Pakistan attaches great significance to its air defence needs. Taking stock of the situation the country had signed a contract with the US government in 2006 for acquisition of 18 F-16 C/D Block 52 aircraft. Under this arrangement, PAF would receive these aircrafts in different batches. The delivery of all the 18 aircrafts would complete by the end of this 2010.


The pride of Pakistan Air Force (PAF), the JF-17 Thunder multi-role fighter aircraft co-produced with China, made its debut at the Farnborough International Airshow (FIA), one of the world’s most prestigious aviation global events. 

PAF opted to showcase this amazing modern fighting machine at the FIA, which holds a prominent position within the aerospace calendar in mid July once every two years. The air show organised by Farnborough International Limited was an important event for the aerospace industry because of the announcement of new developments and orders. Demonstration flights and a flying display were held each day of the show. On the last two days, the general public was admitted and some non-commercial items were added to the static and flying displays. 

FIA commenced on July 19 and concluded on July 25, 2010, which was  to be the most exciting to date. The two JF-17 Thunder fighter aircraft, produced at Pakistan Aeronautical Complex Kamra, a co-production with China, evoked international interest. Reportedly, Turkey, Zimbabwe, Azerbaijan, Bangladesh and a number of Middle Eastern and African air forces have expressed their interest in the acquisition of JF-17 Thunder for their respective air forces. The recently concluded PAF exercise Highmark and Army Exercise, Azm-e-Nau III, saw the JF-17 Thunder in action, displaying its multi-role characteristics with precision and accuracy at firepower displays much to the awe of the audience comprising foreign defence attach├ęs, defence personnel, media and parliamentarians.


Pakistan Air Force made its maiden appearance at the United States Air Force (USAF) Red Flag Exercise 10-4, a series of realistic aerial war games. The Red Flag exercises, which commenced from July 19 to July 31, have been held periodically at the Nellis Air Force Base (AFB) since 1975. Spread over 15,000 square miles of airspace north of Las Vegas, the exercise is conducted over the Nevada Test and Training Range. The purpose of these drills is to give pilots from the US, NATO and other allied countries an opportunity to practice and refine their skills, in a real world combat simulation.

It took six days and four stops for six Pakistan Air Force pilots to fly six F-16Bs over 7,700 miles from Mushaf Air Base in northern Pakistan to Las Vegas to fly and train in Red Flag 10-4 and Green Flag 10-9 exercises at Nellis AFB. Approximately 100 maintenance, support and aircrew personnel arrived here in mid-July and have already completed the intense two-week Red Flag exercise, which concentrates on large force combat employment. "Red Flag has given the PAF the opportunity to deploy its assets and personnel around the world," said Group Captain Javad Saeed, the Pakistan Detachment commander. "It has also provided a contemporary air combat training environment for our less experienced aircrew members."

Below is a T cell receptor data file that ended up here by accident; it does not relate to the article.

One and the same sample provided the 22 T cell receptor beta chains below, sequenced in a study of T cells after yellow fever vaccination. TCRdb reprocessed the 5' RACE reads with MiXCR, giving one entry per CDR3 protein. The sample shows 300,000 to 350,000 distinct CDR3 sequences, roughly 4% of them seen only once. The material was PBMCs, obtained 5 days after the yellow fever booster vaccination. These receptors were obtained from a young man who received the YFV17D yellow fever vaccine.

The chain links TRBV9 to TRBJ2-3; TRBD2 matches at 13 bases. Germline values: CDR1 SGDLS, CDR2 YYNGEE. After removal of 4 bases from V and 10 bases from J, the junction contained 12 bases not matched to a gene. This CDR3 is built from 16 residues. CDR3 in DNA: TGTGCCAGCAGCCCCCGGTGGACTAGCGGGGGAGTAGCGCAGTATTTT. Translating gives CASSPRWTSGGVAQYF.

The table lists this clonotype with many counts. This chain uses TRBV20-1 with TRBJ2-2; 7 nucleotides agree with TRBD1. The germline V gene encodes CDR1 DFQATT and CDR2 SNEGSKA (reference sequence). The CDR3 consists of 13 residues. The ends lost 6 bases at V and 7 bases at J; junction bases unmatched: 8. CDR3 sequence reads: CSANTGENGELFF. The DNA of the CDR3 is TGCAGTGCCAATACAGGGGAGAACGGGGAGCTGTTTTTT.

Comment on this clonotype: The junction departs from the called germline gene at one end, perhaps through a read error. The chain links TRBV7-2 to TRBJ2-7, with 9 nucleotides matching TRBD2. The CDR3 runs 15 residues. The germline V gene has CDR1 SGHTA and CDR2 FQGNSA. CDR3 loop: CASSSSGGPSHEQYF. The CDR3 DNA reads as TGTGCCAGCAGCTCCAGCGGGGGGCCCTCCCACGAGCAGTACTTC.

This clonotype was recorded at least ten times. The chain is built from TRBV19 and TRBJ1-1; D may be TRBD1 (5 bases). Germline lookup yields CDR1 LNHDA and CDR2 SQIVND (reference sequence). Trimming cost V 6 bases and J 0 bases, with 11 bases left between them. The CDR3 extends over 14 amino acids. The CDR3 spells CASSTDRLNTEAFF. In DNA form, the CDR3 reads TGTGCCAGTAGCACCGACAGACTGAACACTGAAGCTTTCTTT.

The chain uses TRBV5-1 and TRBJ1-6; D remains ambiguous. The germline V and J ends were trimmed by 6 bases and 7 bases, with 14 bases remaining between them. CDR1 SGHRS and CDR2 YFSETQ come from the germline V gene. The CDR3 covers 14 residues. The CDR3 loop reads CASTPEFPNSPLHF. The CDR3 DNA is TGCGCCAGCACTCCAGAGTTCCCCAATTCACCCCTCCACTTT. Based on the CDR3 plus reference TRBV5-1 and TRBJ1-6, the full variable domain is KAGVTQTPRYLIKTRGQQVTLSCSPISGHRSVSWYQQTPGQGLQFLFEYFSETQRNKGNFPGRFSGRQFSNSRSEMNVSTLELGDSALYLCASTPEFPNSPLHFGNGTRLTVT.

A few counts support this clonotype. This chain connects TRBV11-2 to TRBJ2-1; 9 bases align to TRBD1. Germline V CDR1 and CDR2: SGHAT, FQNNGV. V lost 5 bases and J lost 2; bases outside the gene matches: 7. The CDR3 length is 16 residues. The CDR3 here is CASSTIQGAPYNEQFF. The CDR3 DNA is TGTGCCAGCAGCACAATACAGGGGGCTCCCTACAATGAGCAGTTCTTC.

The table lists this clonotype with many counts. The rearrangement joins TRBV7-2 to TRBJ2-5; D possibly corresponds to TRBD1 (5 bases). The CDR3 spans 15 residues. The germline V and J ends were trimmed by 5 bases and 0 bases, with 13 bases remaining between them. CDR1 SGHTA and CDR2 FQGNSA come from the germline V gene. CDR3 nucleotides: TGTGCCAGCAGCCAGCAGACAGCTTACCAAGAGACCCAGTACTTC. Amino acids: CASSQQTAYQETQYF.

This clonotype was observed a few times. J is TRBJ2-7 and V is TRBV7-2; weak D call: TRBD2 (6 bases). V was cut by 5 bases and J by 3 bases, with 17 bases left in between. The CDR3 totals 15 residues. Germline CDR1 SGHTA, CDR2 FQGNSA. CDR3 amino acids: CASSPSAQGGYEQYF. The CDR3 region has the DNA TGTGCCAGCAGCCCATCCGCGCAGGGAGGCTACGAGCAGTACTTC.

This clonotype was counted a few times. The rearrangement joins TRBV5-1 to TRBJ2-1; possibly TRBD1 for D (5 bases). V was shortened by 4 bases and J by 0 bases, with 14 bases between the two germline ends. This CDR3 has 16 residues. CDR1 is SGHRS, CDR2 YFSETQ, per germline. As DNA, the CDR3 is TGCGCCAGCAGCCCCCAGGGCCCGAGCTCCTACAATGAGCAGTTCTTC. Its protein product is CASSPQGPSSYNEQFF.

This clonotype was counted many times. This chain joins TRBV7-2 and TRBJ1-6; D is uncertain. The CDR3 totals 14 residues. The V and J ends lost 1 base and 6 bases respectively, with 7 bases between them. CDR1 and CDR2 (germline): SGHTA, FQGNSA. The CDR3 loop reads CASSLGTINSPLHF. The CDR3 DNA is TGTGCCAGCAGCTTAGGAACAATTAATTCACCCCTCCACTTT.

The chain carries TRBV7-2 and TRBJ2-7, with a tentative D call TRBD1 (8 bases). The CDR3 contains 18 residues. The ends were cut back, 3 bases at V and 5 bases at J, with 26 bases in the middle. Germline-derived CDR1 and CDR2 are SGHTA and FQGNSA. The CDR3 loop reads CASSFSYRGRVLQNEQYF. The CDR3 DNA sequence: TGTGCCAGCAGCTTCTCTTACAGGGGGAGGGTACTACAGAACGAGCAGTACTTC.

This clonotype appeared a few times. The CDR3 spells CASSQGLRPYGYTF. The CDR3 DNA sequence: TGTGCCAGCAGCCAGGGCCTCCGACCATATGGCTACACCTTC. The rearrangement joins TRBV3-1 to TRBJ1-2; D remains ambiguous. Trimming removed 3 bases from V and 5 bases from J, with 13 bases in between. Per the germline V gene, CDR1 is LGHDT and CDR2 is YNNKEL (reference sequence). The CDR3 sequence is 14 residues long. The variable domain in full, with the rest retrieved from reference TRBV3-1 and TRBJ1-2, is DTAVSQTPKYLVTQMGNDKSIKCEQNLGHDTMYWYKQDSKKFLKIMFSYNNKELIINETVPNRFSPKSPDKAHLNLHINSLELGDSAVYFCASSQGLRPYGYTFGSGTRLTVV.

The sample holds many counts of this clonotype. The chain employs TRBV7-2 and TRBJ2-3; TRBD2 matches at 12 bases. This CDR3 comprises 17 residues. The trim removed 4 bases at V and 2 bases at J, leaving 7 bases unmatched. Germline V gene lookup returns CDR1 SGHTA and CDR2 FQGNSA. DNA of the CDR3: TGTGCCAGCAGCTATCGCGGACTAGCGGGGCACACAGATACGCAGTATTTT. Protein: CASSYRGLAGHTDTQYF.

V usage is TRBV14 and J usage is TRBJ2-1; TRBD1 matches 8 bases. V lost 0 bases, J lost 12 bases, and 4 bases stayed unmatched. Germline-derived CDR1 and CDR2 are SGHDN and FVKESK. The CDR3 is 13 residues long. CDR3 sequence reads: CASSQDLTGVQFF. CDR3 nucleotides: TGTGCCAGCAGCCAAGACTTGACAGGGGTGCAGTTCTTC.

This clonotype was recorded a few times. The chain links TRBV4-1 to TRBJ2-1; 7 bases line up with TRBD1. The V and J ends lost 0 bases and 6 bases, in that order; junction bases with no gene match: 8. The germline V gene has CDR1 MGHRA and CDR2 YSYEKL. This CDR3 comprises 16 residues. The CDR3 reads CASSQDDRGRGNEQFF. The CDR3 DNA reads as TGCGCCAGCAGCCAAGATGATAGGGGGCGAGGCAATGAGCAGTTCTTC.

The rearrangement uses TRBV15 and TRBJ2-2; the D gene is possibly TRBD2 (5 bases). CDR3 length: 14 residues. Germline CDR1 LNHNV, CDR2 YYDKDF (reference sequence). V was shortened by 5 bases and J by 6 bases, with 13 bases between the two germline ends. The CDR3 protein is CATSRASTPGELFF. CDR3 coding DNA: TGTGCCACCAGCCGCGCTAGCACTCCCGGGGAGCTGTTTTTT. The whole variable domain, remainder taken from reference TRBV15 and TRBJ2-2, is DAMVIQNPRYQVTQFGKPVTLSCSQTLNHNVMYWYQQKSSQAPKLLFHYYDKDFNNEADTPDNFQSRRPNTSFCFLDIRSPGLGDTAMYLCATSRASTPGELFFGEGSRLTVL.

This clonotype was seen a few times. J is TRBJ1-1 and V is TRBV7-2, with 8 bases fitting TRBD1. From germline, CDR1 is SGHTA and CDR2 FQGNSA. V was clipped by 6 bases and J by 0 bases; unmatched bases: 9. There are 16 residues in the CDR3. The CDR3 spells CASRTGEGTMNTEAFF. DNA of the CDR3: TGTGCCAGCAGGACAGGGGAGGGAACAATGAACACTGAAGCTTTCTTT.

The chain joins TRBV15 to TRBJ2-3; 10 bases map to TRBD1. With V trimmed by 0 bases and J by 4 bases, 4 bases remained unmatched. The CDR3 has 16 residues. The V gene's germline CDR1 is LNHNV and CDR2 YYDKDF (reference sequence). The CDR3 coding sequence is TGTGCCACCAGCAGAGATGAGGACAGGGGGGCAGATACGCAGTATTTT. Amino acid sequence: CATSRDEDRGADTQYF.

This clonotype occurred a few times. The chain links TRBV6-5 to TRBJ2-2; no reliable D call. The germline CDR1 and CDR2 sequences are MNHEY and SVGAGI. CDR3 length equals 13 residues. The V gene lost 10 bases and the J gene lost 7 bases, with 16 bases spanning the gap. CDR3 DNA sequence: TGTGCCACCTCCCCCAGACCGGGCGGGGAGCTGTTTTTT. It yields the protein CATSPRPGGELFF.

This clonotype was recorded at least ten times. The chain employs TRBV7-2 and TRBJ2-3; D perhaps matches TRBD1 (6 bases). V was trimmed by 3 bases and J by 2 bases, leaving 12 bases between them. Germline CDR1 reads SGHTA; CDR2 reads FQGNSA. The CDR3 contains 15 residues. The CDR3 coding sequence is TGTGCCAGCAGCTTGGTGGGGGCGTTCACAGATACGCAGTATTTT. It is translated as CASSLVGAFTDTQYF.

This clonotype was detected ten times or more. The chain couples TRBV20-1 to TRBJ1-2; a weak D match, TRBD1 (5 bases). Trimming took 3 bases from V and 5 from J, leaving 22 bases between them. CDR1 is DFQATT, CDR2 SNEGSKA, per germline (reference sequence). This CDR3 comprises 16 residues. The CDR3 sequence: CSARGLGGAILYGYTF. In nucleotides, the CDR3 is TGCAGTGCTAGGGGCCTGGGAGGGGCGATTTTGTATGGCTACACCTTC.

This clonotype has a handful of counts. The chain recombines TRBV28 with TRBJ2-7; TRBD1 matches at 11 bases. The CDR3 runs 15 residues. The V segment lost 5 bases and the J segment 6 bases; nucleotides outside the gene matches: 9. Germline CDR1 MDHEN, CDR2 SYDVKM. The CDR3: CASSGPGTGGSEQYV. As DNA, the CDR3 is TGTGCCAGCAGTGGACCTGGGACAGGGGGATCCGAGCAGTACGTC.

The participants are divided into two teams, the Blue Team and the rather more aggressive Red Team. The Red Team is composed of Nellis AFB-based pilots, especially trained for this purpose, while the Blue Team comprises various guest ‘players’. The objective of the Blue Team is to destroy certain targets on the ranges, while the Red Team attempts to defend them. Both teams usually meet in the airspace, where they engage in realistic dogfights. Vantage points afford exercise umpires, observers and visitors an excellent view of the proceedings. The major USparticipants in the Red Flag 10-4 included B-52 Stratofortresses, F-22 Raptors and F-15E Strike Eagles. Other aircrafts in the exercise included are EA-6B Prowlers, F-15S, F-16s and F-5Es.

The USAF hosted approximately 100 PAF pilots and support personnel this time round, and in the grand scheme of things, PAF and USAF cooperation yielded big dividends for both. As fighter tactics are constantly evolving, the PAF pilots were able to display their prowess, besides also being able to observe and learn from the air forces of other nations. The PAF flew 57 air interdiction sorties in 12 days. "For PAF to participate in Red Flag, it required training and proficiency on air-to-air refueling operations," Captain Saeed said. The PAF, with U.S. Air Force support, was able to gain that proficiency and refuel 50 times for a total transfer of 110,900 pounds of jet fuel. The captain said deploying to Nellis has given them the opportunity to interact and operate in a joint environment, allowing every person, unit and nation involved to learn from each other. He added that Red Flag provides a rich training environment shaped by different professional forces and nations.